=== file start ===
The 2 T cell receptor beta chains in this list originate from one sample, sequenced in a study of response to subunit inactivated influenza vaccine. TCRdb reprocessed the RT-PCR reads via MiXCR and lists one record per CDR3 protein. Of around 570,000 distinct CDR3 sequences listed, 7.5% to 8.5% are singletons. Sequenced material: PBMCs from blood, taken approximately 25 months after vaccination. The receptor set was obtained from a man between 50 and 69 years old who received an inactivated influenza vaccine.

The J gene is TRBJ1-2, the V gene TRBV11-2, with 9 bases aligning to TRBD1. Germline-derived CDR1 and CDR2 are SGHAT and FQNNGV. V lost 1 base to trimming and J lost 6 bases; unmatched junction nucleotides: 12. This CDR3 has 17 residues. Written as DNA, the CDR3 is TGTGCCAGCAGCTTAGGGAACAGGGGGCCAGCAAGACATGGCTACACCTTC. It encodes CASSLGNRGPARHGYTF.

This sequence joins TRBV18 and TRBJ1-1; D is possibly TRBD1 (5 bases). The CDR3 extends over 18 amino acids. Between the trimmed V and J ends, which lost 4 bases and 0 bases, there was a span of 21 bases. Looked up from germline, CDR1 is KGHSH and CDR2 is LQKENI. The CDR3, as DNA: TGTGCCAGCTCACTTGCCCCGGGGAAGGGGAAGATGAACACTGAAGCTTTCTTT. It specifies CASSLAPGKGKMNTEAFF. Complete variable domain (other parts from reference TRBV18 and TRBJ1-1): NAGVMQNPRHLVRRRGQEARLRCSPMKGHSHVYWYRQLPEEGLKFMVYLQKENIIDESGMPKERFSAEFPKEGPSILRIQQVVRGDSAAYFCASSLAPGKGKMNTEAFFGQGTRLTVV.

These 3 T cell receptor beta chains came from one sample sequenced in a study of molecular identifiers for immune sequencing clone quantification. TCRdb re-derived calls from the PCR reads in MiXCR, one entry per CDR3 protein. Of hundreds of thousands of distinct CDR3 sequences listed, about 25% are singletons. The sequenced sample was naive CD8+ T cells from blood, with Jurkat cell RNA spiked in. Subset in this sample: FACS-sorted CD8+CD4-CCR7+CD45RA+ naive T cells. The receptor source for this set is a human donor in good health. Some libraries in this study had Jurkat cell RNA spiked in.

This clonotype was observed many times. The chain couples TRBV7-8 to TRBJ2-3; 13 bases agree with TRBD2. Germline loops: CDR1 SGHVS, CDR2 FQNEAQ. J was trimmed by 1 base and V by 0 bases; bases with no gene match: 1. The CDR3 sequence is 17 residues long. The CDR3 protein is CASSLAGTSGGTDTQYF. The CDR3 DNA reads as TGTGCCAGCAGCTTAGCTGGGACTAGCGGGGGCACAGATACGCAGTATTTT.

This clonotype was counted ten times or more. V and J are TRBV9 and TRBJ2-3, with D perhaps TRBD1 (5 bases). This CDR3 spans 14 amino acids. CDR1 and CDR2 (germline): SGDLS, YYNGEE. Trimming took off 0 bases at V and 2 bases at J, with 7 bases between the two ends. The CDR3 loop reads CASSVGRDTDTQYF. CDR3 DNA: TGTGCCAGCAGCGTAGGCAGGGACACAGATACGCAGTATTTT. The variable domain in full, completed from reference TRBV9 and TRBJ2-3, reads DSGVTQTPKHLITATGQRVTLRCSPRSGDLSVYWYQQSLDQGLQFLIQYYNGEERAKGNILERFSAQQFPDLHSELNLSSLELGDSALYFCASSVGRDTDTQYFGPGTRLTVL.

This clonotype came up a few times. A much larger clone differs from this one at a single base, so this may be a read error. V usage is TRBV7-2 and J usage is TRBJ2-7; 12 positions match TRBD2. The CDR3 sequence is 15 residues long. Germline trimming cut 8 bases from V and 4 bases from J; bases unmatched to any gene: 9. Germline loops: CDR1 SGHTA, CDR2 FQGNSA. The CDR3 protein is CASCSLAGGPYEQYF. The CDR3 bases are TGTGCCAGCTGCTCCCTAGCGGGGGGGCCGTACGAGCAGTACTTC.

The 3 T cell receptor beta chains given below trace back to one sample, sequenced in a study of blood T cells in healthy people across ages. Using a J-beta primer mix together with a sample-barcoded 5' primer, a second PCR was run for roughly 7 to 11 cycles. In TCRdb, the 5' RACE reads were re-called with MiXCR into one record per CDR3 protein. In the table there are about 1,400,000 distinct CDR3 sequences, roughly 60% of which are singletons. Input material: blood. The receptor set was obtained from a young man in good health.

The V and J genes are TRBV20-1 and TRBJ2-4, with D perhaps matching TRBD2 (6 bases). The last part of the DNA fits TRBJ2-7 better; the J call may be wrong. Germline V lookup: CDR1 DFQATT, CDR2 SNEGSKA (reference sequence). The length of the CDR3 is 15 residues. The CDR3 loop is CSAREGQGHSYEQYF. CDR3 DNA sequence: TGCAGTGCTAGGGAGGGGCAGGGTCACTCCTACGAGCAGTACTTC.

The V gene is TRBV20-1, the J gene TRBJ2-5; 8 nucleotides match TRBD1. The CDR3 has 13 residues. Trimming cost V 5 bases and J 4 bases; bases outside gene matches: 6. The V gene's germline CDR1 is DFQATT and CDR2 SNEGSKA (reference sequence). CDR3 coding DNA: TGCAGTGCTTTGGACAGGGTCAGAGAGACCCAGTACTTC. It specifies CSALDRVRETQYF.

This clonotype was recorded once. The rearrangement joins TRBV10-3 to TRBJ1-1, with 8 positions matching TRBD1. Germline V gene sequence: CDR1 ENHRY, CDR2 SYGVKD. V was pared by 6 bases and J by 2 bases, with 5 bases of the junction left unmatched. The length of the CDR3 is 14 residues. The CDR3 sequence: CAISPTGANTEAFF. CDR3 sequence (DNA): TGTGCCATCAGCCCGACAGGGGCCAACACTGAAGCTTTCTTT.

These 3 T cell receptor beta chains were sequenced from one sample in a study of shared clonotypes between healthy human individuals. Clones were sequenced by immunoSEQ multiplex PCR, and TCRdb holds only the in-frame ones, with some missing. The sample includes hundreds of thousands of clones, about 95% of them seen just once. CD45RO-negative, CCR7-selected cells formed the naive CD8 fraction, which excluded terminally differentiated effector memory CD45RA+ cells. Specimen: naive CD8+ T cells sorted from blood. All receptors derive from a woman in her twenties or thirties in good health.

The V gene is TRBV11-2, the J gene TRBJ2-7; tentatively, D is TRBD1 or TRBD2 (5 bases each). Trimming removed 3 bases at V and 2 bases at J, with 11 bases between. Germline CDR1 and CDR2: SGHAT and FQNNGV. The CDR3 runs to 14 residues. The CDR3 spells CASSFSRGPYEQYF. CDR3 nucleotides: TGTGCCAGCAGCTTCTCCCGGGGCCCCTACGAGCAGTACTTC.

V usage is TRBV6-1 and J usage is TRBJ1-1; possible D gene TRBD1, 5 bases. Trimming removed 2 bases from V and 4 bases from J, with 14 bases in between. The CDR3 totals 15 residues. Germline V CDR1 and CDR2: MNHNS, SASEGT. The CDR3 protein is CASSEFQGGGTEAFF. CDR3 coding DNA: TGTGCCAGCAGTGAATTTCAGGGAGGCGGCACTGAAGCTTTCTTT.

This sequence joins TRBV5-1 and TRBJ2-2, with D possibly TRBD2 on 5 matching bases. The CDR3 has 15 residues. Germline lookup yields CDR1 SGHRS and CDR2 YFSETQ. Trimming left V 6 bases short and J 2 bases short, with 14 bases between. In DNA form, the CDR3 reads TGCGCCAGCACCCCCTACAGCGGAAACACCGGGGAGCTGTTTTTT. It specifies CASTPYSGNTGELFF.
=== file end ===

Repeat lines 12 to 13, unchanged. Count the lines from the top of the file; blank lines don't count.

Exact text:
These 3 T cell receptor beta chains were sequenced from one sample in a study of shared clonotypes between healthy human individuals. Clones were sequenced by immunoSEQ multiplex PCR, and TCRdb holds only the in-frame ones, with some missing. The sample includes hundreds of thousands of clones, about 95% of them seen just once. CD45RO-negative, CCR7-selected cells formed the naive CD8 fraction, which excluded terminally differentiated effector memory CD45RA+ cells. Specimen: naive CD8+ T cells sorted from blood. All receptors derive from a woman in her twenties or thirties in good health.

The V gene is TRBV11-2, the J gene TRBJ2-7; tentatively, D is TRBD1 or TRBD2 (5 bases each). Trimming removed 3 bases at V and 2 bases at J, with 11 bases between. Germline CDR1 and CDR2: SGHAT and FQNNGV. The CDR3 runs to 14 residues. The CDR3 spells CASSFSRGPYEQYF. CDR3 nucleotides: TGTGCCAGCAGCTTCTCCCGGGGCCCCTACGAGCAGTACTTC.